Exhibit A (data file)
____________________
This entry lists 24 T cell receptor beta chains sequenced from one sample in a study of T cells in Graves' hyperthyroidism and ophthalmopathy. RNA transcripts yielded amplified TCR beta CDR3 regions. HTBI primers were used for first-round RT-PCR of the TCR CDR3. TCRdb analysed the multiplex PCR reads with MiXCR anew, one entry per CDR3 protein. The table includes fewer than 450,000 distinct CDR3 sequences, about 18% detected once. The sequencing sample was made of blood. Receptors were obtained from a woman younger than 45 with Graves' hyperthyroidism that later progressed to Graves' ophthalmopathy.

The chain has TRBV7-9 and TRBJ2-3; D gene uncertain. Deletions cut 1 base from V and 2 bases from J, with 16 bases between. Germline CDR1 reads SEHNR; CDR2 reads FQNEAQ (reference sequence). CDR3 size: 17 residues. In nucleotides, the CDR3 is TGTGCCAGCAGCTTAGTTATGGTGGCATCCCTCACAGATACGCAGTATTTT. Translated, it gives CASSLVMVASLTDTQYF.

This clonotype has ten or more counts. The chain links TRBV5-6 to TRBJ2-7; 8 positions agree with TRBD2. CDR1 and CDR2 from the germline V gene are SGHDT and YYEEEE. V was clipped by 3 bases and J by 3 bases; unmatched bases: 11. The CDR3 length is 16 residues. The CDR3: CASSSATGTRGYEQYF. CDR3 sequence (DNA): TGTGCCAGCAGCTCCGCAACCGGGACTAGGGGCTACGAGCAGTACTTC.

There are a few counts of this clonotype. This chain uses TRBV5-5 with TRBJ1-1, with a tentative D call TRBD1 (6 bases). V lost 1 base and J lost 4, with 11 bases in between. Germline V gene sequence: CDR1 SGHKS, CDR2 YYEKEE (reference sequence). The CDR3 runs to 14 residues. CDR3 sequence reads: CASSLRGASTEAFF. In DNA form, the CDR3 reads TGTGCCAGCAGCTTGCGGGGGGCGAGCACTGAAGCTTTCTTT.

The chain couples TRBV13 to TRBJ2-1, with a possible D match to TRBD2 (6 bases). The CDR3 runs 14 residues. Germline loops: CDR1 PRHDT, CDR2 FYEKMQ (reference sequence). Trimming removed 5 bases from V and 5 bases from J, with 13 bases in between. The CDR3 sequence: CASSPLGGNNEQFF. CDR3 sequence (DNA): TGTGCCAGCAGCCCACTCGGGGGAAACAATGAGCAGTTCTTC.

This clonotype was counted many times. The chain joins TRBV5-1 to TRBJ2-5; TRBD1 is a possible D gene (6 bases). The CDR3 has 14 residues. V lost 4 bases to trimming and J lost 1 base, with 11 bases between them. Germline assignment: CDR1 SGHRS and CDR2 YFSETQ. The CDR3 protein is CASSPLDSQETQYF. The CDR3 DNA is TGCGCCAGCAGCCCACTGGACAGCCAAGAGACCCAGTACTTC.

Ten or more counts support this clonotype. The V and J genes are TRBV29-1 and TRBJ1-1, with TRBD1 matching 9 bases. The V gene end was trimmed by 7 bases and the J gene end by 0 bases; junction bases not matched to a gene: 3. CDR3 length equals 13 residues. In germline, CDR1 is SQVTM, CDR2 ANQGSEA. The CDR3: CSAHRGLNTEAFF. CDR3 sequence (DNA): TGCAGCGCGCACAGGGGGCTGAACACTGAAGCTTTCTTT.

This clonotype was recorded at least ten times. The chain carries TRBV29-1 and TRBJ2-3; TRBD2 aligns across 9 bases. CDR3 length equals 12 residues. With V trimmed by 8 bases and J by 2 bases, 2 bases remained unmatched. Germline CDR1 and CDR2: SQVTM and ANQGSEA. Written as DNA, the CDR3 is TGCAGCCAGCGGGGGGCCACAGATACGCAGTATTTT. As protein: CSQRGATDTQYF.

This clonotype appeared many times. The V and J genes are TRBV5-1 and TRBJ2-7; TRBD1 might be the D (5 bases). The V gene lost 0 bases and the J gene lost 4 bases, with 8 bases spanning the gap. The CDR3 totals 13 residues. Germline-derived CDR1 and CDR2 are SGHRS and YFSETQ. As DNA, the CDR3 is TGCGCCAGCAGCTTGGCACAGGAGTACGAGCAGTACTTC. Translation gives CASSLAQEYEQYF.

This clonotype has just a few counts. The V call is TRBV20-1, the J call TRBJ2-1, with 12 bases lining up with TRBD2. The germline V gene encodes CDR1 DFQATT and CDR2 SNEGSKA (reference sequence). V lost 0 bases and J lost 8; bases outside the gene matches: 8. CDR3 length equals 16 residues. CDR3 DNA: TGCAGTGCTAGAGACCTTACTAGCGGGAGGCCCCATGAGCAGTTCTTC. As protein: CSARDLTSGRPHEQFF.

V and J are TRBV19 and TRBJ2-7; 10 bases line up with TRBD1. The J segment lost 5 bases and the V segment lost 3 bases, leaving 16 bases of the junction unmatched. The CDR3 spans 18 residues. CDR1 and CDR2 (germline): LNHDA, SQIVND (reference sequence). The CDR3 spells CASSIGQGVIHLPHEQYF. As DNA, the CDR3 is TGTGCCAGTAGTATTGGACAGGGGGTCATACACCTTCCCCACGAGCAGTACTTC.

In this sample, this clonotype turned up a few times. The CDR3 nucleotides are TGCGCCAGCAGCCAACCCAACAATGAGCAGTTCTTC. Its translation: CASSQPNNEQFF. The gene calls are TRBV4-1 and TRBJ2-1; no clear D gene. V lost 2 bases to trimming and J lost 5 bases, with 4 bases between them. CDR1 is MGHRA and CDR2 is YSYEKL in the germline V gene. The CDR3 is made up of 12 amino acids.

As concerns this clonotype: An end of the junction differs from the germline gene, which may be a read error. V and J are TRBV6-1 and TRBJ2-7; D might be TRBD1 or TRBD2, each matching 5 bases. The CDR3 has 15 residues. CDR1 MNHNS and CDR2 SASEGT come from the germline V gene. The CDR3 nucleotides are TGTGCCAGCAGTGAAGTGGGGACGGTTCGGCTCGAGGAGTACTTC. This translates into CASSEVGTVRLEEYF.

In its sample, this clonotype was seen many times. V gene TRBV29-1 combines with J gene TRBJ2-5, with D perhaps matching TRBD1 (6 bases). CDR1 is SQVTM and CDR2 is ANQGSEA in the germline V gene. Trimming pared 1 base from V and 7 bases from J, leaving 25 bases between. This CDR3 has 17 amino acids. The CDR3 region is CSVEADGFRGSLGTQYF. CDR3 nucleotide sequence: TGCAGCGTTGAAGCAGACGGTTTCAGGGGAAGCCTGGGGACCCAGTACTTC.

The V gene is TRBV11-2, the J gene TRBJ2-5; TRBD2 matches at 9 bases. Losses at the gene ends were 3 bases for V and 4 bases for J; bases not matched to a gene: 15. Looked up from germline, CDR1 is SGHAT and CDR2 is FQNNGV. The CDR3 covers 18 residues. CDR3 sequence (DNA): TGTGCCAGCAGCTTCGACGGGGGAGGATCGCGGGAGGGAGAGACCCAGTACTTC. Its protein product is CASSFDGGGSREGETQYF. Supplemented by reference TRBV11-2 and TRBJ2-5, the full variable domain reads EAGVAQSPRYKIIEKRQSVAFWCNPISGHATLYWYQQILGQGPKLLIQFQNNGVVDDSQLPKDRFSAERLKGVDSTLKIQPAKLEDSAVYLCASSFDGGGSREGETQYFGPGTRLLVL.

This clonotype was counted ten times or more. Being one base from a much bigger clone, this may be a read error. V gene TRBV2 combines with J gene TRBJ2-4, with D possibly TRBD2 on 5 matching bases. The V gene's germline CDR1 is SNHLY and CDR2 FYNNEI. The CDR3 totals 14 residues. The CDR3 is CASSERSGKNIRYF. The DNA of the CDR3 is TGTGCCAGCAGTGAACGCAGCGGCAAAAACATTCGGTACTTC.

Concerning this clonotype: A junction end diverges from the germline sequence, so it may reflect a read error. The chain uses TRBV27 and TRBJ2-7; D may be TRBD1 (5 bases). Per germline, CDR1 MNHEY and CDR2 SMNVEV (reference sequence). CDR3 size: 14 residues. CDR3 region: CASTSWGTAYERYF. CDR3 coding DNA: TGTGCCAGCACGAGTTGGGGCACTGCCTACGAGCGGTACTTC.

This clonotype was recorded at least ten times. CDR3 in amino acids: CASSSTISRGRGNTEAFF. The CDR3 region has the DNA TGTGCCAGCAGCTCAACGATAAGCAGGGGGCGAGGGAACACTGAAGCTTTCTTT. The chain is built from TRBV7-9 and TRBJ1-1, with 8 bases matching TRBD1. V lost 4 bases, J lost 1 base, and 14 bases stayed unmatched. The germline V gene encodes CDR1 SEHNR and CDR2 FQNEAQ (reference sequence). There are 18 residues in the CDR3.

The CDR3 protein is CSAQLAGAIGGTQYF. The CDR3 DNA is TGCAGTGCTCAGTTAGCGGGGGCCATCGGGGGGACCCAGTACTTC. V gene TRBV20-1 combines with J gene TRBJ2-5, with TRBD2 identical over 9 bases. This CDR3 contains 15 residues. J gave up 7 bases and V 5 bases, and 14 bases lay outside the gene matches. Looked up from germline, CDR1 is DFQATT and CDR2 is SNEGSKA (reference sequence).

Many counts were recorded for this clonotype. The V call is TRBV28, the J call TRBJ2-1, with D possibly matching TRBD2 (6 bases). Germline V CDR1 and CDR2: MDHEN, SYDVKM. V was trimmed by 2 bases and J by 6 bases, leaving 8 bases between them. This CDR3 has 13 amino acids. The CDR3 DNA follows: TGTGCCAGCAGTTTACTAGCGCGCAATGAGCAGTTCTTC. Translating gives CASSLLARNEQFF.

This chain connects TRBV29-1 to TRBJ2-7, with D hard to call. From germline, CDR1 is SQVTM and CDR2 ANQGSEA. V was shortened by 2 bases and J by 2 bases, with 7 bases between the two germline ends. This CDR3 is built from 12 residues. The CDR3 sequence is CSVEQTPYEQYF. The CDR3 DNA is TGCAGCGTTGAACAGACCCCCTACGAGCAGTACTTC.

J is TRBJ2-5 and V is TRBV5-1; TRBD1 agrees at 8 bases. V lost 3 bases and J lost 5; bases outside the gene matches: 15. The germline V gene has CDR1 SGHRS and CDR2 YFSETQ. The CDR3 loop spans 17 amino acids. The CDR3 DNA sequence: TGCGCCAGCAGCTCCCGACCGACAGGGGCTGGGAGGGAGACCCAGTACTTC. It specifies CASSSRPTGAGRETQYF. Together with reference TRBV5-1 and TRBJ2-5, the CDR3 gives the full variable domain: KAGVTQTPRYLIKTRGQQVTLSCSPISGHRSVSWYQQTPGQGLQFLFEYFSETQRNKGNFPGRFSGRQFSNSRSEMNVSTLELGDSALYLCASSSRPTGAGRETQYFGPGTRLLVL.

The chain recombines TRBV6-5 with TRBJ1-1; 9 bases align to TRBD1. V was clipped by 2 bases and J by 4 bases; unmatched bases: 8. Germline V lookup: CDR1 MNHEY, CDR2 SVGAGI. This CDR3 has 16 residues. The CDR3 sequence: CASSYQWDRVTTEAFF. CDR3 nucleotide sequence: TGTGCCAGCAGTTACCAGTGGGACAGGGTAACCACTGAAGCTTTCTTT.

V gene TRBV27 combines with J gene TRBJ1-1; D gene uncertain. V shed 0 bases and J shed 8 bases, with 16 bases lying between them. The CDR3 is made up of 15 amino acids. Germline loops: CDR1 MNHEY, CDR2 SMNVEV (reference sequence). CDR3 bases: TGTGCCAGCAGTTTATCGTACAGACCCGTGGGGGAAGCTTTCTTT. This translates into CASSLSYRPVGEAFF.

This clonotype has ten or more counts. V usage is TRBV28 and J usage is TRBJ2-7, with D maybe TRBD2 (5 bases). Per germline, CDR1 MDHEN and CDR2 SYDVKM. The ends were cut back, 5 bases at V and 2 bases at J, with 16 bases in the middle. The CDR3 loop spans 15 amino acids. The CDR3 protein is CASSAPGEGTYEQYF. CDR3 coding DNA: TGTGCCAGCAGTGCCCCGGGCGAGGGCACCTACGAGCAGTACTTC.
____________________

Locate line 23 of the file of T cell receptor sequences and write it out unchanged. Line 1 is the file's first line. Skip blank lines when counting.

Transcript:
The chain recombines TRBV6-5 with TRBJ1-1; 9 bases align to TRBD1. V was clipped by 2 bases and J by 4 bases; unmatched bases: 8. Germline V lookup: CDR1 MNHEY, CDR2 SVGAGI. This CDR3 has 16 residues. The CDR3 sequence: CASSYQWDRVTTEAFF. CDR3 nucleotide sequence: TGTGCCAGCAGTTACCAGTGGGACAGGGTAACCACTGAAGCTTTCTTT.